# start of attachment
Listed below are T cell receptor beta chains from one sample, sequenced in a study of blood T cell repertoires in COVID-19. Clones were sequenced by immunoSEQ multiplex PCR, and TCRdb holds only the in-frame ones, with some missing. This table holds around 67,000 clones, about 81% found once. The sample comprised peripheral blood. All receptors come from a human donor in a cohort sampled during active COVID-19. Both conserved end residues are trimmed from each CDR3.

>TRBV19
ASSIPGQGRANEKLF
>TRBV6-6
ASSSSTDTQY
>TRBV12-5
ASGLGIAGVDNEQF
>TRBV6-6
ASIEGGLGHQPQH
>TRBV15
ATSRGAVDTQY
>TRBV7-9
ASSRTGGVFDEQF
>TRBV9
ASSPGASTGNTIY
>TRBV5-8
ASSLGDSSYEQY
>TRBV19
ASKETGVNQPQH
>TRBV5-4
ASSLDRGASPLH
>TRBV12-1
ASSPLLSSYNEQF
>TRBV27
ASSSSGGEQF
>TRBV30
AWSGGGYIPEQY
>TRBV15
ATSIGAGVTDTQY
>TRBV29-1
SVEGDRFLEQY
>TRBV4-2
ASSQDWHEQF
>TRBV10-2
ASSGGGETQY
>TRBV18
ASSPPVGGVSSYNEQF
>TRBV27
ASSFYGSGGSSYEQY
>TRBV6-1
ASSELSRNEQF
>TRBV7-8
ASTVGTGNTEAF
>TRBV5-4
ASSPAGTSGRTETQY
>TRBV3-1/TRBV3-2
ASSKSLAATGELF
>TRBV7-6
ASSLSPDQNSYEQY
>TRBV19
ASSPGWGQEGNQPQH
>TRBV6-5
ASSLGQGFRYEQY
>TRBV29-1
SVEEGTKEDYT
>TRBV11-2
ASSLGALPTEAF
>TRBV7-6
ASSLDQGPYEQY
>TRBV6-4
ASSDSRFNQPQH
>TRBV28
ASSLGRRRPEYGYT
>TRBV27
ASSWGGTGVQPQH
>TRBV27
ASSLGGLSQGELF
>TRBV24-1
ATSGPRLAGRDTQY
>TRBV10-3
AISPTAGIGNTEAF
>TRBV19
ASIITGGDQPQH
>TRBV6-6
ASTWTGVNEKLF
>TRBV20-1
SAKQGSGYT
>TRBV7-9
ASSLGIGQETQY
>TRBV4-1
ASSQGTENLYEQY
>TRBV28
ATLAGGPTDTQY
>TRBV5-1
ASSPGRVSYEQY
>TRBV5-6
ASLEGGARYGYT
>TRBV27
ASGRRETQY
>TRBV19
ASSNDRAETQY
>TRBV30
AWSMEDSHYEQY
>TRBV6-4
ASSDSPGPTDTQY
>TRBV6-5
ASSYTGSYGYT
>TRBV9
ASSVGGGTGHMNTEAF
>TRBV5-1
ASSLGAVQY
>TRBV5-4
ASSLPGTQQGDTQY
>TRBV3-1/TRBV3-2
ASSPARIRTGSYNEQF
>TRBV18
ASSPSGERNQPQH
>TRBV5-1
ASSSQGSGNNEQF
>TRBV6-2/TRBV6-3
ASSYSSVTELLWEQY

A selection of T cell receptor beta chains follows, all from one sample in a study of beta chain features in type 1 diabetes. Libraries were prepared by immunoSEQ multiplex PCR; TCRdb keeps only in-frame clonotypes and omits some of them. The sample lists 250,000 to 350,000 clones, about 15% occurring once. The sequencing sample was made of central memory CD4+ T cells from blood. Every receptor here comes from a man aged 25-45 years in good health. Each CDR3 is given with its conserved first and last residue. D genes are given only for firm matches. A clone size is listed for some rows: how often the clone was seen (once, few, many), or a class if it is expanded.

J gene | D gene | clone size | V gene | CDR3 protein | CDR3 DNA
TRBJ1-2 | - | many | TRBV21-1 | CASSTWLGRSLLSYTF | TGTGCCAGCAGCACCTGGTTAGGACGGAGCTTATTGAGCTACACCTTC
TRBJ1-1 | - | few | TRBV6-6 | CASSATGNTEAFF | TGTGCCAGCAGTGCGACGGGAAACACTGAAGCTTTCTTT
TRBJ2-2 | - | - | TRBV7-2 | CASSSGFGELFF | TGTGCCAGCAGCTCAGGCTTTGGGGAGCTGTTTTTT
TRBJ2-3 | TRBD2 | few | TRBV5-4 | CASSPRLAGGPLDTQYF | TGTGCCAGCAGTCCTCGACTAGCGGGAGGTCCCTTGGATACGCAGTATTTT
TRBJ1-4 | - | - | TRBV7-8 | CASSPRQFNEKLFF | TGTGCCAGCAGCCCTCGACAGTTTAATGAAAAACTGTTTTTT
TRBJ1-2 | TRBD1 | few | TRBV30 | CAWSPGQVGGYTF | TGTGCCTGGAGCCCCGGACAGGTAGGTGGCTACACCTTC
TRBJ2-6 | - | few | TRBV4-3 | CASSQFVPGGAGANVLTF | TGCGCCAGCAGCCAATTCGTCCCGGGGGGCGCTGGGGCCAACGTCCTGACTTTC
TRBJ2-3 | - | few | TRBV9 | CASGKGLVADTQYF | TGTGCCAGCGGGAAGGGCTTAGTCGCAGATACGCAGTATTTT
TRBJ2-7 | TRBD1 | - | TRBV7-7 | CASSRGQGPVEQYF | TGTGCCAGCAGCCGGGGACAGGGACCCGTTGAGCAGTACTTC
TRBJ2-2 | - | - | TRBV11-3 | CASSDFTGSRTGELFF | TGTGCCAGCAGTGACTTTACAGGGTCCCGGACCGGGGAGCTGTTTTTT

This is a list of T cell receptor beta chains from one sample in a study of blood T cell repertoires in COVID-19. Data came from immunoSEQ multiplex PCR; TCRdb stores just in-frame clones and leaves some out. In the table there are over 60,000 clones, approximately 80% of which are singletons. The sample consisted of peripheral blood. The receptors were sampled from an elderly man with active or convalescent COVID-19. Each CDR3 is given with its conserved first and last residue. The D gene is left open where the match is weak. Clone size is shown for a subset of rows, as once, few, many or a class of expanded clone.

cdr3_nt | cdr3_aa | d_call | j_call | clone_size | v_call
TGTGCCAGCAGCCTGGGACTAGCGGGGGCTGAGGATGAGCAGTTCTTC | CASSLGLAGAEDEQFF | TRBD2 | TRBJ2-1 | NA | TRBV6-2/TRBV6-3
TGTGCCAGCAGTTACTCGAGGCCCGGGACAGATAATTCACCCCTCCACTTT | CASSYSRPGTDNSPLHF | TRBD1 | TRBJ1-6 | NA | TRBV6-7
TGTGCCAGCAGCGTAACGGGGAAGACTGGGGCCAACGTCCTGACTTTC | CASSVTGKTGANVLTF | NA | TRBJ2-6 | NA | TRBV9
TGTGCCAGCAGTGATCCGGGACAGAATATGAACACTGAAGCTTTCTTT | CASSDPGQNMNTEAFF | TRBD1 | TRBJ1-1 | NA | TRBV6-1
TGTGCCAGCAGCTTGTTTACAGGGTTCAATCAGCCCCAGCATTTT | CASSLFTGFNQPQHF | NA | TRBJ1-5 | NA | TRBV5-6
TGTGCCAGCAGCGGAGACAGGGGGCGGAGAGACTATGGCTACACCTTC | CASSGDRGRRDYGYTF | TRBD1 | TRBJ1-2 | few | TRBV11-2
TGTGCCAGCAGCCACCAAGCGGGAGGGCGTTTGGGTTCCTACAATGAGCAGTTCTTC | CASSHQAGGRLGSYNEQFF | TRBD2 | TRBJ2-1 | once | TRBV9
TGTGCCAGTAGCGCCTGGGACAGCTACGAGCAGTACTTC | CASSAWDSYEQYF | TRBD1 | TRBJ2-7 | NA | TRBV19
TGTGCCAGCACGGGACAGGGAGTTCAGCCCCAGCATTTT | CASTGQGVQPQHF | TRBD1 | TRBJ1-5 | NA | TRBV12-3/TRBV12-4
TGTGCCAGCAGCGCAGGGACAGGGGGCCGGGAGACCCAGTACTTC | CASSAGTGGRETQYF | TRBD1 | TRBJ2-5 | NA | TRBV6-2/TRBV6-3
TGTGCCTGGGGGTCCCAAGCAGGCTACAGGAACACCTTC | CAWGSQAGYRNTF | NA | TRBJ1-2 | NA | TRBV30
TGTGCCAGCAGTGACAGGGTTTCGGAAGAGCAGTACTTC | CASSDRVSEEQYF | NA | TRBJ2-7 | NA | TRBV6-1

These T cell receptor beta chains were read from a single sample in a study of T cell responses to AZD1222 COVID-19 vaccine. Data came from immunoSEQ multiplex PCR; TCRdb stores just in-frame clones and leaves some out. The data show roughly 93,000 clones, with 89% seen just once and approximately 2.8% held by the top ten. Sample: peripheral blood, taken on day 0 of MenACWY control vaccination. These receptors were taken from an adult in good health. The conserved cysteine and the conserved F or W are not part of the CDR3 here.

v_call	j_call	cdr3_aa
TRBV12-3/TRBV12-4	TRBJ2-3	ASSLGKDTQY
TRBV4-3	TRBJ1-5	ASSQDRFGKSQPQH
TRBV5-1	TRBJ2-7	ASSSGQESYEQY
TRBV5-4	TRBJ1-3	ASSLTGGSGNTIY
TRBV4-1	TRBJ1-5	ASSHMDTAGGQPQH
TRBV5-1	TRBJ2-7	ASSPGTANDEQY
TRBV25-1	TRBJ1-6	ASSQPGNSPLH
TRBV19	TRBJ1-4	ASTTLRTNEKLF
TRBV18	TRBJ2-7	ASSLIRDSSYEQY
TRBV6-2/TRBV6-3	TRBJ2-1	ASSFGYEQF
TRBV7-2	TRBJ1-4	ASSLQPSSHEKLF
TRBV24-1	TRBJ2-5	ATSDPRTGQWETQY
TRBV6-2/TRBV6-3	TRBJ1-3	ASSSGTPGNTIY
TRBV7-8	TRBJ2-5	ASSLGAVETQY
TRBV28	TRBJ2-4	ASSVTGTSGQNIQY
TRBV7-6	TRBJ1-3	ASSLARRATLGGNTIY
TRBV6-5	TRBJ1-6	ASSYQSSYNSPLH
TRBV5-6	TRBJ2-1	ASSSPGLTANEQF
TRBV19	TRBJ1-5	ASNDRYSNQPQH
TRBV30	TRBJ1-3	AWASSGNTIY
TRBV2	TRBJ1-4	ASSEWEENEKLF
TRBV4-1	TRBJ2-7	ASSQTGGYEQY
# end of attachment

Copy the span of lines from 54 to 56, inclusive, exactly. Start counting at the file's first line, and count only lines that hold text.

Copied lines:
>TRBV29-1
SVEEGTKEDYT
>TRBV11-2